Inspections carried out by Russia’s regional transport prosecutors concluded the fuel quality that the aircraft had onboard met required standards.

A Week Later

On November 5th, the British Foreign Minister,Philip Hammond, stated that based on intelligence from the UK and the USA there was a significant possibility that the aircraft was downed by some kind of explosive device. Following the announcement, UK airline Monarch cancelled all flights to Sharm el Sheikh up until at least the 12th November.

EasyJet also followed with cancellations up until the 12th with flights from Sharm el Sheikh operating as usual but with extra security measures. On the 6th of November, EasyJet announced that 9 empty aircraft will travel to Sharm el Sheikh to bring home around 1,500 passengers. Passengers travelling back from the resort will only be permitted one piece of hand luggage containing essential items to come on board, with hold luggage to be brought back via a government agency and delivered to the passengers home within 7 days. the decision to ban all hold luggage indicates that the British Government is convinced the A321 was brought down by an explosive device.

On November 4th the Egyptian CAA Accident Investigation Authority confirmed the successful readings from the flight data recorder which is now being assessed by the investigation team. The cockpit voice recorder was discovered among the wreckage extremely damaged and would need repairs to extract the data from it. On November 6th, sources close to the investigation released to various media outlets that an explosion was heard on the cockpit voice recorder. Following this development, a mechanical fault was ruled out as the cause of the accident.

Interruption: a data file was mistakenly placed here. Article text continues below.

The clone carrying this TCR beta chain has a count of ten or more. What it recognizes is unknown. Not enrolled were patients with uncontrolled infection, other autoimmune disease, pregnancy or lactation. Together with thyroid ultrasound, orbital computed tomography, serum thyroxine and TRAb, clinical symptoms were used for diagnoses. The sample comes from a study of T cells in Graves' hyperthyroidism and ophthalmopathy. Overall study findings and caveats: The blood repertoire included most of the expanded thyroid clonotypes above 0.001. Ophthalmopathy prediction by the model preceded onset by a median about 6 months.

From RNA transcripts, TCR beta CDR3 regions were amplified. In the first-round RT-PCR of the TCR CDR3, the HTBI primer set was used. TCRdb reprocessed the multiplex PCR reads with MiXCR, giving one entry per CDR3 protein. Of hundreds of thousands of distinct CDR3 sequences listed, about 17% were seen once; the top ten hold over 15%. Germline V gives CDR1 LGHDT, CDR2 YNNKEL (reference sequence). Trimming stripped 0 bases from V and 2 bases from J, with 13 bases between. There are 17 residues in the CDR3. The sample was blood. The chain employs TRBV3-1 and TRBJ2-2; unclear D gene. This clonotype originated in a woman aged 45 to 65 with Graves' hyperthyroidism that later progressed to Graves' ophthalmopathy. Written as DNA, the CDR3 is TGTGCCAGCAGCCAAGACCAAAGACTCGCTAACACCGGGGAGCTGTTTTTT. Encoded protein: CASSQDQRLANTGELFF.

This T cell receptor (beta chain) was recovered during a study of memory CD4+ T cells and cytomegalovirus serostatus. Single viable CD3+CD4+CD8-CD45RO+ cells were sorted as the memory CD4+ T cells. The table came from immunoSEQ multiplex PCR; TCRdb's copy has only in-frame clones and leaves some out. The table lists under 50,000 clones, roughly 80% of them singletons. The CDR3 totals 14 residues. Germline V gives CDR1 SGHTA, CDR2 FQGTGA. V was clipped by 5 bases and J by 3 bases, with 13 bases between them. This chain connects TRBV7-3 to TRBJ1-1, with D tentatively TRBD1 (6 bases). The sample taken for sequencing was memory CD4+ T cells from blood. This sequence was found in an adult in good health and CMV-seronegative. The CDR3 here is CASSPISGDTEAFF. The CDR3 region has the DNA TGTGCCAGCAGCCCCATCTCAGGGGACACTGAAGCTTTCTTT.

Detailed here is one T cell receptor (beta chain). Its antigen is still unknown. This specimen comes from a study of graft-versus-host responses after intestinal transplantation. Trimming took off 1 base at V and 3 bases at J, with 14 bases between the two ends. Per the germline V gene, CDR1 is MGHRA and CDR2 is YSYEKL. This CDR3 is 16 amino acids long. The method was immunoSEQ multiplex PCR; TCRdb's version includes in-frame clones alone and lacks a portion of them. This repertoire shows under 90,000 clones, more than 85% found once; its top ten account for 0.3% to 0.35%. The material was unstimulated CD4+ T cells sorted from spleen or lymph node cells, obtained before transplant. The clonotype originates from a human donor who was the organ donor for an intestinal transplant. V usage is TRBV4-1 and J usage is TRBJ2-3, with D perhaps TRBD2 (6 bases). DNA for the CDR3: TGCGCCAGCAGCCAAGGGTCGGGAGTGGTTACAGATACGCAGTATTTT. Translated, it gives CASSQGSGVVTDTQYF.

On November 6th at 10:10UTC EasyJet flights destined for Sharm el Sheikh to return UK tourists was suspended by Egyptian authorities. However, according to BBC, two EasyJet aircraft that are currently at Sharm el Sheikh airport will return to the UK.

Following a 10 minute conversation between British Prime Minister David Cameron and Russian President Vladimir Putin, Russia cancelled all flights to and from Egypt.

Security

Over the past 24 hours, a handful of British holiday makers have said that they were offered the chance to skip the security queues at the airport for a small fee. One holidaymaker said he was approached by a man in military uniform who held a £20 note, stating that if he had one then he could skip the queue for baggage checks. Reports summarised the security issue overall as ‘unprofessional’ following reports of security personnel accepting bribes.

The Egyptian government responded furiously claiming the accusations were too premature and damaging.

Following the developments over the past week. The British Government has left little doubt over its position believing the aircraft was brought down by some kind of explosive device, the suspension of flights between Sharm el Sheikh and the United Kingdom highlights this belief, especially with the new baggage restrictions.

James Dinsdale
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James Dinsdale

James was surrounded by aviation from an early age. At the age of 13 he enrolled in the RAF Air Cadets, a youth organization for aspiring young adults who wished to enter the armed forces or aerospace industry. At the same time, he started flying lessons in a C152 leading to his PPL. He left the Air Cadets to undergo his Commercial Pilot Training with a training school on a full time basis. He now flies the Airbus A319/320 series across Europe for one of the largest airlines in the area.
James Dinsdale